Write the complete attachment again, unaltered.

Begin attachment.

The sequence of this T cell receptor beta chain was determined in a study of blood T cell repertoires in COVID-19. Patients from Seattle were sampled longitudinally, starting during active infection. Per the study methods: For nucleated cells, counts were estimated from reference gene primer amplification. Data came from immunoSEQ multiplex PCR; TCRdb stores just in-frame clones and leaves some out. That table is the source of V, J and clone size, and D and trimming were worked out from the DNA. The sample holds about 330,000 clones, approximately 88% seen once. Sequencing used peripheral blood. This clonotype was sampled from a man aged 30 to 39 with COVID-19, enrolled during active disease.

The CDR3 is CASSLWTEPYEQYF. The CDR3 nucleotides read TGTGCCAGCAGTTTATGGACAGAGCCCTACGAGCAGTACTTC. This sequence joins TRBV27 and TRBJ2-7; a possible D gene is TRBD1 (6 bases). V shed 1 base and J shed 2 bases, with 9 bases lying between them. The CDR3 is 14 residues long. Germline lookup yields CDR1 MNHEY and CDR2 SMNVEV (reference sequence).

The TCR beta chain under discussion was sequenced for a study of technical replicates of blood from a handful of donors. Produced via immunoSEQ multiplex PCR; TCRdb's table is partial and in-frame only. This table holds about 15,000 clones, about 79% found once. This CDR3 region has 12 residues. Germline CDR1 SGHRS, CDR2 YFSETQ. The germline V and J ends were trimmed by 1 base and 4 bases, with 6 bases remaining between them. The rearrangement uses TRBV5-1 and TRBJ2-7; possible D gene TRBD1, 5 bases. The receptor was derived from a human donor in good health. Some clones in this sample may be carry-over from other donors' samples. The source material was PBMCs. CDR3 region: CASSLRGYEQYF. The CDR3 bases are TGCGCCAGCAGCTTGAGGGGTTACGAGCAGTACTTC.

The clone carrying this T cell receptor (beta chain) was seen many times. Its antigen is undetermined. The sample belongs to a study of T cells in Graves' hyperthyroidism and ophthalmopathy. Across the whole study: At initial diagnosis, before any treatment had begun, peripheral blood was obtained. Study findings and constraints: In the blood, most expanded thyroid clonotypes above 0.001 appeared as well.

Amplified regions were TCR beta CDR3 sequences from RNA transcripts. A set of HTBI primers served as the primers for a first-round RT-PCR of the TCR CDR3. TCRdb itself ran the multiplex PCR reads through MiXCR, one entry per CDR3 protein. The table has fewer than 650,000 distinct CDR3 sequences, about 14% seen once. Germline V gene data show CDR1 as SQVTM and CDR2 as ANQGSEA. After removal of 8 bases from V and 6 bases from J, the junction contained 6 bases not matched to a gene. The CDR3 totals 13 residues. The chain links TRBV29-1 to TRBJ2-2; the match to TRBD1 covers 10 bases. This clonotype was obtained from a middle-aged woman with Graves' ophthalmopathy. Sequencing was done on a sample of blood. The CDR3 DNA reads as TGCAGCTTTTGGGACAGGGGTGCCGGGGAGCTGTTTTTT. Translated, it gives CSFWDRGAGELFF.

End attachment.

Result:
The sequence of this T cell receptor beta chain was determined in a study of blood T cell repertoires in COVID-19. Patients from Seattle were sampled longitudinally, starting during active infection. Per the study methods: For nucleated cells, counts were estimated from reference gene primer amplification. Data came from immunoSEQ multiplex PCR; TCRdb stores just in-frame clones and leaves some out. That table is the source of V, J and clone size, and D and trimming were worked out from the DNA. The sample holds about 330,000 clones, approximately 88% seen once. Sequencing used peripheral blood. This clonotype was sampled from a man aged 30 to 39 with COVID-19, enrolled during active disease.

The CDR3 is CASSLWTEPYEQYF. The CDR3 nucleotides read TGTGCCAGCAGTTTATGGACAGAGCCCTACGAGCAGTACTTC. This sequence joins TRBV27 and TRBJ2-7; a possible D gene is TRBD1 (6 bases). V shed 1 base and J shed 2 bases, with 9 bases lying between them. The CDR3 is 14 residues long. Germline lookup yields CDR1 MNHEY and CDR2 SMNVEV (reference sequence).

The TCR beta chain under discussion was sequenced for a study of technical replicates of blood from a handful of donors. Produced via immunoSEQ multiplex PCR; TCRdb's table is partial and in-frame only. This table holds about 15,000 clones, about 79% found once. This CDR3 region has 12 residues. Germline CDR1 SGHRS, CDR2 YFSETQ. The germline V and J ends were trimmed by 1 base and 4 bases, with 6 bases remaining between them. The rearrangement uses TRBV5-1 and TRBJ2-7; possible D gene TRBD1, 5 bases. The receptor was derived from a human donor in good health. Some clones in this sample may be carry-over from other donors' samples. The source material was PBMCs. CDR3 region: CASSLRGYEQYF. The CDR3 bases are TGCGCCAGCAGCTTGAGGGGTTACGAGCAGTACTTC.

The clone carrying this T cell receptor (beta chain) was seen many times. Its antigen is undetermined. The sample belongs to a study of T cells in Graves' hyperthyroidism and ophthalmopathy. Across the whole study: At initial diagnosis, before any treatment had begun, peripheral blood was obtained. Study findings and constraints: In the blood, most expanded thyroid clonotypes above 0.001 appeared as well.

Amplified regions were TCR beta CDR3 sequences from RNA transcripts. A set of HTBI primers served as the primers for a first-round RT-PCR of the TCR CDR3. TCRdb itself ran the multiplex PCR reads through MiXCR, one entry per CDR3 protein. The table has fewer than 650,000 distinct CDR3 sequences, about 14% seen once. Germline V gene data show CDR1 as SQVTM and CDR2 as ANQGSEA. After removal of 8 bases from V and 6 bases from J, the junction contained 6 bases not matched to a gene. The CDR3 totals 13 residues. The chain links TRBV29-1 to TRBJ2-2; the match to TRBD1 covers 10 bases. This clonotype was obtained from a middle-aged woman with Graves' ophthalmopathy. Sequencing was done on a sample of blood. The CDR3 DNA reads as TGCAGCTTTTGGGACAGGGGTGCCGGGGAGCTGTTTTTT. Translated, it gives CSFWDRGAGELFF.